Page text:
Let's go straight to the first album. Please tell us more about Descension from 2007. Please tell us more about your second album String Theory from 2008
I will answer these together since they both happened at the same time. Around 2005, I put up a couple of tracks up to MySpace not expecting anything to come from it. I got some good feedback, so of course, I continued writing and this trend continued to gain more attention with each track. In 2007, a label called Andromeda asked me to put some tracks together for them. So I did. The result was String Theory. Subsequently, Mike Lanin of Mals contacted me about doing a release. Unfortunately, I had all my new tracks committed to Andromeda but Mals welcomed the opportunity to explore my older work. Mals released Descension and Andromeda released S.T. within a couple months of each other.
Looking back neither CD should have been released. The quality was rushed and lack of decent vocals really killed any possibility of those discs going anywhere. On the other hand, the evolution and maturing of the sound can be heard with each project.
Please tell us more about your third album Arrival from 2009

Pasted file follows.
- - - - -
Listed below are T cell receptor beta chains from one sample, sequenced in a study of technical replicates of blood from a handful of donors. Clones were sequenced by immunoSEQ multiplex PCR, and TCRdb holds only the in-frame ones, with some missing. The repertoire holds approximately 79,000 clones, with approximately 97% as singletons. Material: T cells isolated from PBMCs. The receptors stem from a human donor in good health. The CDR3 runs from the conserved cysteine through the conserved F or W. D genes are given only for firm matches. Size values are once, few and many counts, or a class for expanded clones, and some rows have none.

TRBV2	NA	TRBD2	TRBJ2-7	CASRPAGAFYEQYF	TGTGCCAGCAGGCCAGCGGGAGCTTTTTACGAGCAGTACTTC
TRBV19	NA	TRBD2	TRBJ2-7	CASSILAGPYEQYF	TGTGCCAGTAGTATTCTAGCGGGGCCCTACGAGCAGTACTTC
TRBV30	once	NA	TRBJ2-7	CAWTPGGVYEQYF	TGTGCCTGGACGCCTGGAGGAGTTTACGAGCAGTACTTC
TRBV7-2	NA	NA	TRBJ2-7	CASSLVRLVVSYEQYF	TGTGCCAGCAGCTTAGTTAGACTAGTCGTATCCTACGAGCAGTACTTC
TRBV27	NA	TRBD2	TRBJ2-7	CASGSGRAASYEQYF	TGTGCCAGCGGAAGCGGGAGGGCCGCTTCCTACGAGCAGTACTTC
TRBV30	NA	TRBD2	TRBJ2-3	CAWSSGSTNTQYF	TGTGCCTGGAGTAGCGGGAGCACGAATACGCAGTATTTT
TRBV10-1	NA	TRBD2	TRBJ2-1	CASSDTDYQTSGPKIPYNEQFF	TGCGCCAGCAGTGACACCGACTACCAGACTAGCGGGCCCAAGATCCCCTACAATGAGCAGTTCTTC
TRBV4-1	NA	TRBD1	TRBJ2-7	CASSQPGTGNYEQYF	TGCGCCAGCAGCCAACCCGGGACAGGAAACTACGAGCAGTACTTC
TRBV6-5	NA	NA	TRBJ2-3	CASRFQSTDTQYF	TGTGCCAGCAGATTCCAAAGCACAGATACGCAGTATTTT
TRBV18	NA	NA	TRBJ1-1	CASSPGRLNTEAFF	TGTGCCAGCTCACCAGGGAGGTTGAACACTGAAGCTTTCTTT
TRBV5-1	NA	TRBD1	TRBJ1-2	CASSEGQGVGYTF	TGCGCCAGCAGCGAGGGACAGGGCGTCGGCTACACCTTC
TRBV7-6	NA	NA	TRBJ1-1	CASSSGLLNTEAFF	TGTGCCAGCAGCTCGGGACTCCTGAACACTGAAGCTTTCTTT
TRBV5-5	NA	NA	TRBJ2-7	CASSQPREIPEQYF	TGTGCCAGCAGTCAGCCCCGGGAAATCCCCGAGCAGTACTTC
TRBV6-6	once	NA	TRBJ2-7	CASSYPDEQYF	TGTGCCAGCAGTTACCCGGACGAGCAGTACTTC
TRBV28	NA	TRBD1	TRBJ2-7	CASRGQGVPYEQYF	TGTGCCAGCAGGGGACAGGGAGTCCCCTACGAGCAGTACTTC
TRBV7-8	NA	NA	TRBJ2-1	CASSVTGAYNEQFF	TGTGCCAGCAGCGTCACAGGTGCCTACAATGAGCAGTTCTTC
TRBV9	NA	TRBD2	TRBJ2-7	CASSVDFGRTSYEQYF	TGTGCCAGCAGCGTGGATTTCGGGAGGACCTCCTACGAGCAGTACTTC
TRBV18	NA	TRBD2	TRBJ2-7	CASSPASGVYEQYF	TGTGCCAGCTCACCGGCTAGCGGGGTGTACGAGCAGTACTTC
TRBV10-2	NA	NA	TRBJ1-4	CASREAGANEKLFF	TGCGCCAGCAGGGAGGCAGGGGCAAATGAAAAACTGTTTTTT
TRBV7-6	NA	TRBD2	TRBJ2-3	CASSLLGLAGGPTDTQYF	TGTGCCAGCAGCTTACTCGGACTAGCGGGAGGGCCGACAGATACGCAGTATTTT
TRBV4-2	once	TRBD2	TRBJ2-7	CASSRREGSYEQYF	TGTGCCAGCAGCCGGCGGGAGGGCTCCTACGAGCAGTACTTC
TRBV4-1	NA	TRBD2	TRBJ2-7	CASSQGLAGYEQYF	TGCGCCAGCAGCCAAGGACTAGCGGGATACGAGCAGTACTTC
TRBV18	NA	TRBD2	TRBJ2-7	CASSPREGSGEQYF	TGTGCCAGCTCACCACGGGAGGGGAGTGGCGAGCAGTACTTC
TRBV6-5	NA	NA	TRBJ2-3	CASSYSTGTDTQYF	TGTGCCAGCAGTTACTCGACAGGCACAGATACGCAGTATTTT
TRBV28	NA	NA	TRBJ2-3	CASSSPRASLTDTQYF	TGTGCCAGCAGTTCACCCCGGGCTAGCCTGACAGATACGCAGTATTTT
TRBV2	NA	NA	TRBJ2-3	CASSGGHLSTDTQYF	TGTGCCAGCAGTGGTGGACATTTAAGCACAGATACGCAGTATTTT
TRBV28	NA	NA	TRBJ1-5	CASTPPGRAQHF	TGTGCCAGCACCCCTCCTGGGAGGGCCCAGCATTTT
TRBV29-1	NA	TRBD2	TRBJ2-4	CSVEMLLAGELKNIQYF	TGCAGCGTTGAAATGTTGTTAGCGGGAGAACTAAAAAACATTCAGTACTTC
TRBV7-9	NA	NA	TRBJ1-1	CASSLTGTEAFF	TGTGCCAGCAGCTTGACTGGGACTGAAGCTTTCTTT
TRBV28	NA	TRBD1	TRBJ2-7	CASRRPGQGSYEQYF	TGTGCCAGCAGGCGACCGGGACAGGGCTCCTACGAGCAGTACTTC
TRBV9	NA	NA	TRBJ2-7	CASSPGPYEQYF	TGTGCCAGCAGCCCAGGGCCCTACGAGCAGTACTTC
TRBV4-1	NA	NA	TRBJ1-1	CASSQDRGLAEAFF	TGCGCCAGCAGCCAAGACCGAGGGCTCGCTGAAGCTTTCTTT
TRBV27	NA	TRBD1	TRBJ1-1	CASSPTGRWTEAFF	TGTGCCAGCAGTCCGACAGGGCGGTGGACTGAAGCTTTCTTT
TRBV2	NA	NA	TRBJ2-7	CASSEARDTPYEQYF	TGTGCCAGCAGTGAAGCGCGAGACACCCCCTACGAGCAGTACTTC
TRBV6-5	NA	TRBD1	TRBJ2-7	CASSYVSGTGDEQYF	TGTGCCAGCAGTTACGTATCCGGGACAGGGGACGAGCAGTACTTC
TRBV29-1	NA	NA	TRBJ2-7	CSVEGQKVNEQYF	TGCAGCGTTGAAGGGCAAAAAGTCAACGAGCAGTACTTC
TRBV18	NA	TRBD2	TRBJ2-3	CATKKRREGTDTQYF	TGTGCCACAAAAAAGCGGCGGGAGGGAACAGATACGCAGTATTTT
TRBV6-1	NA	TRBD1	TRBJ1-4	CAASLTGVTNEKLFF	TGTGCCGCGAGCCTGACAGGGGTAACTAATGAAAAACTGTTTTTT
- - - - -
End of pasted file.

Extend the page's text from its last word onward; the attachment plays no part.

Arrival was the turning point of Majestic. I met vocalist Jessica Rasche and even though she wasn’t familiar with prog at the time, we collaborated on a couple of tracks. One of the test tracks “Wish” ended up on Arrival and after listening, I knew right away that she was the perfect voice for Majestic. Having a vocalist allowed me to take a different approach with Arrival. I decided to attempt to write bigger, more epic prog songs. What I ended up with was an 80 min cd with only 4 songs. Not only was the length of the songs increased but also the quality and detail of the music was greatly increased. Mals heard it and wanted to release it. The response from Arrival was very positive, which was a pleasant surprise because the first two CD’s didn’t do anything.
Please tell us more about your fourth and most recent album Ataraxia from 2010